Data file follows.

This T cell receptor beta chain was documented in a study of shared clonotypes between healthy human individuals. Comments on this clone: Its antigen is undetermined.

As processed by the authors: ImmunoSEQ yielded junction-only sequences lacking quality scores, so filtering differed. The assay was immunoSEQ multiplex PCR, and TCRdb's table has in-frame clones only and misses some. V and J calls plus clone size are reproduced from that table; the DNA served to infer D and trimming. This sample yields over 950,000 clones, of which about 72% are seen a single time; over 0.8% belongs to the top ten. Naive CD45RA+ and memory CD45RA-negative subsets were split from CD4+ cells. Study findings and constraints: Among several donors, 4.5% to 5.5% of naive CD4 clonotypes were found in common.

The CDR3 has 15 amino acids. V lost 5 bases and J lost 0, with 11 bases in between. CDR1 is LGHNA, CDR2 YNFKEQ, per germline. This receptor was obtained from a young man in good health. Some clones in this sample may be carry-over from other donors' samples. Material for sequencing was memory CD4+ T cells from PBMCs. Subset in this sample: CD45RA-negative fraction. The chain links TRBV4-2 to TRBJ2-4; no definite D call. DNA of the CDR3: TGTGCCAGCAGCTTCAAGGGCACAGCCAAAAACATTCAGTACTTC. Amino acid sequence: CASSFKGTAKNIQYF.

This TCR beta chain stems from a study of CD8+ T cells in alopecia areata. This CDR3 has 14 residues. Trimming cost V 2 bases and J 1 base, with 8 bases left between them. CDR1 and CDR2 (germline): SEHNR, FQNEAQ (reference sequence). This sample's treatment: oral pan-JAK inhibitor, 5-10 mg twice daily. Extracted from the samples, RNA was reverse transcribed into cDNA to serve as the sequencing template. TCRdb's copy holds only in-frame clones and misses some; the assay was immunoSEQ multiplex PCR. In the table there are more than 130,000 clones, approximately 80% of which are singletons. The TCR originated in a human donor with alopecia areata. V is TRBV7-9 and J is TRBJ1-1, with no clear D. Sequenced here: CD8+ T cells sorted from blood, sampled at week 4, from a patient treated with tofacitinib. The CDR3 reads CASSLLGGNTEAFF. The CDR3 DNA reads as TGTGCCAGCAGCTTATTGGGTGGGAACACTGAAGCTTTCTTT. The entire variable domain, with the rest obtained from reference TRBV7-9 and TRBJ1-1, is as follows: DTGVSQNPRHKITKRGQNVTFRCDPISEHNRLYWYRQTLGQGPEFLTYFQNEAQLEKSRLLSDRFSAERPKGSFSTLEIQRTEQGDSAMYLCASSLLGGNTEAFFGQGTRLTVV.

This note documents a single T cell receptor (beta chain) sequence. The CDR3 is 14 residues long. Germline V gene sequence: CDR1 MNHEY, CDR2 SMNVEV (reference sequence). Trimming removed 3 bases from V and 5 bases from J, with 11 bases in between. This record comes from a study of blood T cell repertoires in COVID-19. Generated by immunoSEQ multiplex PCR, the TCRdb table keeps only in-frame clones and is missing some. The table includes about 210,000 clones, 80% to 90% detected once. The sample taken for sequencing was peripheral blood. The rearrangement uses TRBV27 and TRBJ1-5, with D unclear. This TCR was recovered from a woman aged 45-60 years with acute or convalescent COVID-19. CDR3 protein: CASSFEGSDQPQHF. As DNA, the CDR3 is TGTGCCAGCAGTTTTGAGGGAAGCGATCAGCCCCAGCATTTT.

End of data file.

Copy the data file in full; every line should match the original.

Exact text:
This T cell receptor beta chain was documented in a study of shared clonotypes between healthy human individuals. Comments on this clone: Its antigen is undetermined.

As processed by the authors: ImmunoSEQ yielded junction-only sequences lacking quality scores, so filtering differed. The assay was immunoSEQ multiplex PCR, and TCRdb's table has in-frame clones only and misses some. V and J calls plus clone size are reproduced from that table; the DNA served to infer D and trimming. This sample yields over 950,000 clones, of which about 72% are seen a single time; over 0.8% belongs to the top ten. Naive CD45RA+ and memory CD45RA-negative subsets were split from CD4+ cells. Study findings and constraints: Among several donors, 4.5% to 5.5% of naive CD4 clonotypes were found in common.

The CDR3 has 15 amino acids. V lost 5 bases and J lost 0, with 11 bases in between. CDR1 is LGHNA, CDR2 YNFKEQ, per germline. This receptor was obtained from a young man in good health. Some clones in this sample may be carry-over from other donors' samples. Material for sequencing was memory CD4+ T cells from PBMCs. Subset in this sample: CD45RA-negative fraction. The chain links TRBV4-2 to TRBJ2-4; no definite D call. DNA of the CDR3: TGTGCCAGCAGCTTCAAGGGCACAGCCAAAAACATTCAGTACTTC. Amino acid sequence: CASSFKGTAKNIQYF.

This TCR beta chain stems from a study of CD8+ T cells in alopecia areata. This CDR3 has 14 residues. Trimming cost V 2 bases and J 1 base, with 8 bases left between them. CDR1 and CDR2 (germline): SEHNR, FQNEAQ (reference sequence). This sample's treatment: oral pan-JAK inhibitor, 5-10 mg twice daily. Extracted from the samples, RNA was reverse transcribed into cDNA to serve as the sequencing template. TCRdb's copy holds only in-frame clones and misses some; the assay was immunoSEQ multiplex PCR. In the table there are more than 130,000 clones, approximately 80% of which are singletons. The TCR originated in a human donor with alopecia areata. V is TRBV7-9 and J is TRBJ1-1, with no clear D. Sequenced here: CD8+ T cells sorted from blood, sampled at week 4, from a patient treated with tofacitinib. The CDR3 reads CASSLLGGNTEAFF. The CDR3 DNA reads as TGTGCCAGCAGCTTATTGGGTGGGAACACTGAAGCTTTCTTT. The entire variable domain, with the rest obtained from reference TRBV7-9 and TRBJ1-1, is as follows: DTGVSQNPRHKITKRGQNVTFRCDPISEHNRLYWYRQTLGQGPEFLTYFQNEAQLEKSRLLSDRFSAERPKGSFSTLEIQRTEQGDSAMYLCASSLLGGNTEAFFGQGTRLTVV.

This note documents a single T cell receptor (beta chain) sequence. The CDR3 is 14 residues long. Germline V gene sequence: CDR1 MNHEY, CDR2 SMNVEV (reference sequence). Trimming removed 3 bases from V and 5 bases from J, with 11 bases in between. This record comes from a study of blood T cell repertoires in COVID-19. Generated by immunoSEQ multiplex PCR, the TCRdb table keeps only in-frame clones and is missing some. The table includes about 210,000 clones, 80% to 90% detected once. The sample taken for sequencing was peripheral blood. The rearrangement uses TRBV27 and TRBJ1-5, with D unclear. This TCR was recovered from a woman aged 45-60 years with acute or convalescent COVID-19. CDR3 protein: CASSFEGSDQPQHF. As DNA, the CDR3 is TGTGCCAGCAGTTTTGAGGGAAGCGATCAGCCCCAGCATTTT.